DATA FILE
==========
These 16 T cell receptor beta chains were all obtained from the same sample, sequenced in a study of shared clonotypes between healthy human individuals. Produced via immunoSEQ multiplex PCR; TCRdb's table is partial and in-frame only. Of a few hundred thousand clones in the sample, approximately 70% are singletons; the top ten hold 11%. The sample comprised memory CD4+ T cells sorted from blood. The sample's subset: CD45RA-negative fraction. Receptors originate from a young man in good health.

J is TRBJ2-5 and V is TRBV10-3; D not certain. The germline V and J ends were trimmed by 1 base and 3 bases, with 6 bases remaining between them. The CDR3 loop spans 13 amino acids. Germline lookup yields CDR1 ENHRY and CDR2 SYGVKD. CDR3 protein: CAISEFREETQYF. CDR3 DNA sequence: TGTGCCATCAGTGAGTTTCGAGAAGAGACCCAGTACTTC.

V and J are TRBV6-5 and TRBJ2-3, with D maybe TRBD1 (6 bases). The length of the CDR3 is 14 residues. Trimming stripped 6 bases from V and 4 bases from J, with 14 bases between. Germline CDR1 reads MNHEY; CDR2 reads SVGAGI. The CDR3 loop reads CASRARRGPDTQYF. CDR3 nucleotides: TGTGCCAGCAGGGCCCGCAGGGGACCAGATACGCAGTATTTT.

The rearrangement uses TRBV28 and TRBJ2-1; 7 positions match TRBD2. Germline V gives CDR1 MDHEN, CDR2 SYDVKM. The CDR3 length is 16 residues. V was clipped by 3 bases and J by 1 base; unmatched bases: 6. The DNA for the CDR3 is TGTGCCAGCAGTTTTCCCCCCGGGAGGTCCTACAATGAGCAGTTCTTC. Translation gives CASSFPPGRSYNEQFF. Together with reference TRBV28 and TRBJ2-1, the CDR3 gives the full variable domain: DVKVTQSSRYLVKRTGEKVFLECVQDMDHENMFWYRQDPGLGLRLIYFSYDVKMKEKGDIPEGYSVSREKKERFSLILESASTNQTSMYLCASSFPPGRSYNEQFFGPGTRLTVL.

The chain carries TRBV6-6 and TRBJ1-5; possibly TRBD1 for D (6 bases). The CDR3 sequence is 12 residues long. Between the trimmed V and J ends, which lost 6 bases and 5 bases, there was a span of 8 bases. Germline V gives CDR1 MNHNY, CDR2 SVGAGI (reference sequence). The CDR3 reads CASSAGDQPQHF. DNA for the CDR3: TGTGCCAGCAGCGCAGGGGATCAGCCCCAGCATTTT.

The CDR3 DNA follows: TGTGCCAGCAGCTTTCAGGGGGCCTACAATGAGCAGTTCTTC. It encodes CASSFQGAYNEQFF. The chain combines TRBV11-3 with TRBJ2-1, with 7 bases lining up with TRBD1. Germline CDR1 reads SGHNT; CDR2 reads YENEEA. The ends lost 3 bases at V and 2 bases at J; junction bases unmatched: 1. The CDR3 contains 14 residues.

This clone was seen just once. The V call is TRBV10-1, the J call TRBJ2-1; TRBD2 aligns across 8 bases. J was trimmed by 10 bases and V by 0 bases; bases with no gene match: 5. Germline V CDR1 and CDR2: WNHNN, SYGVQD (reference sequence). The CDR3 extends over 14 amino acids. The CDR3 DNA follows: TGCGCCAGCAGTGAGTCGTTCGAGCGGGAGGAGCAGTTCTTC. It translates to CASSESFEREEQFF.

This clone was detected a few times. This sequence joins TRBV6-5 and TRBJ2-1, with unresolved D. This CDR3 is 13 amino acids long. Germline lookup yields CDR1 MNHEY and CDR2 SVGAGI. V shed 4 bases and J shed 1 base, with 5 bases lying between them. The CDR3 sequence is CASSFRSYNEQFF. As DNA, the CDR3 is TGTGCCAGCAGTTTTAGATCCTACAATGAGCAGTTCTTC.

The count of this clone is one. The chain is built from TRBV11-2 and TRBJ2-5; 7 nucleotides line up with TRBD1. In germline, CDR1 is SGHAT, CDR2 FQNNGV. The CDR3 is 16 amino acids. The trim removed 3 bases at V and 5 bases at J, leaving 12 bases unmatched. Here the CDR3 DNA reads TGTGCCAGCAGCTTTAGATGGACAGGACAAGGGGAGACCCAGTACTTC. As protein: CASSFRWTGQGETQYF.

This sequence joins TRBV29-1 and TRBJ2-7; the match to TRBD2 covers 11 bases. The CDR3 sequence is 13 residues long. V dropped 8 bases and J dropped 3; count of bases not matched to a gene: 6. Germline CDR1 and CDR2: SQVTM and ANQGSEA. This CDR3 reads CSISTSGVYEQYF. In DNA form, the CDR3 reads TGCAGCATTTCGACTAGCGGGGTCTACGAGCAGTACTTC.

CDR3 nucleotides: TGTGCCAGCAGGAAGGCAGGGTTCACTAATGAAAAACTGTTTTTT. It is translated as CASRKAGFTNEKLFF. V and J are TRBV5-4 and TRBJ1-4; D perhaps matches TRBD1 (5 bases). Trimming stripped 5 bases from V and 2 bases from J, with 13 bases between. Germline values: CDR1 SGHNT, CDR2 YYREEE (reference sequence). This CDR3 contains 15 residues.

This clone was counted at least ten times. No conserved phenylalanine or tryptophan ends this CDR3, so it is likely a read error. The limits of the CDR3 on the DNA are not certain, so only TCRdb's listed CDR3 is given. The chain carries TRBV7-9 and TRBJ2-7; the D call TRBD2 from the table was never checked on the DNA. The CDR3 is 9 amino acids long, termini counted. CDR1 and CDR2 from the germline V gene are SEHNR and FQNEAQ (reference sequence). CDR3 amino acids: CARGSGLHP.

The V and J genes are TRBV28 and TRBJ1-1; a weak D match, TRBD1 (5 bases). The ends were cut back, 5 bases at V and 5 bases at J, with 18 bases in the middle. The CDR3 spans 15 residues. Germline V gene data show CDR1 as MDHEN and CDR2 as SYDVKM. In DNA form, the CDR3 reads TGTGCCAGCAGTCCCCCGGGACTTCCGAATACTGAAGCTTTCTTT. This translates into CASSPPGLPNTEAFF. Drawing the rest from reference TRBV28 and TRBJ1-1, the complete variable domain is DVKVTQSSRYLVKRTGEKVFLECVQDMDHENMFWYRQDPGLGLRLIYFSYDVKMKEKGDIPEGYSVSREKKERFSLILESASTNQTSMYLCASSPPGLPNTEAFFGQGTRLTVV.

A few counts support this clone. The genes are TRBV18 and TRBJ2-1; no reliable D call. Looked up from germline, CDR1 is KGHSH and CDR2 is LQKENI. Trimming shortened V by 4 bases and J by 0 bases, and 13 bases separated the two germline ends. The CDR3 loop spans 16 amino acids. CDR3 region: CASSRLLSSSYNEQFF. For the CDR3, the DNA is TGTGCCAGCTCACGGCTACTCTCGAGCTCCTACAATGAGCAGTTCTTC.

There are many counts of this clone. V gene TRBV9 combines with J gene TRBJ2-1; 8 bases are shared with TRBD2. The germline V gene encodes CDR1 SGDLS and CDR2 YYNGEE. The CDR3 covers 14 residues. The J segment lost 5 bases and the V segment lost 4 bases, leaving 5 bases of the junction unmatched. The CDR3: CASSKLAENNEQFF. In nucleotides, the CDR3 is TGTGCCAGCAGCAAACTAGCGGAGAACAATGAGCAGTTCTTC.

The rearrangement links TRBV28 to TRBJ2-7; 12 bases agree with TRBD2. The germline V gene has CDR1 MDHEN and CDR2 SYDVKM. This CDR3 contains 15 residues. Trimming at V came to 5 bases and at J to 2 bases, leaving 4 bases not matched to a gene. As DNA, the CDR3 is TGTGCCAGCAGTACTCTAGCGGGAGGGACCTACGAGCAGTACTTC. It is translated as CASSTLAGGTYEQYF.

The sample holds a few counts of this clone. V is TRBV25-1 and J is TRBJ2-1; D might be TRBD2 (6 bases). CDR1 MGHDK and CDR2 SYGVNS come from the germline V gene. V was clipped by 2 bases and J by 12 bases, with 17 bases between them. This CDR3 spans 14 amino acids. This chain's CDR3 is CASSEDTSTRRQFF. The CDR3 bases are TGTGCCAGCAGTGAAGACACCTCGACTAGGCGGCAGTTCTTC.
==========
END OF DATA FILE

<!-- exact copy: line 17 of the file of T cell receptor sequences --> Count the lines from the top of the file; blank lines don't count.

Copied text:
The sample holds a few counts of this clone. V is TRBV25-1 and J is TRBJ2-1; D might be TRBD2 (6 bases). CDR1 MGHDK and CDR2 SYGVNS come from the germline V gene. V was clipped by 2 bases and J by 12 bases, with 17 bases between them. This CDR3 spans 14 amino acids. This chain's CDR3 is CASSEDTSTRRQFF. The CDR3 bases are TGTGCCAGCAGTGAAGACACCTCGACTAGGCGGCAGTTCTTC.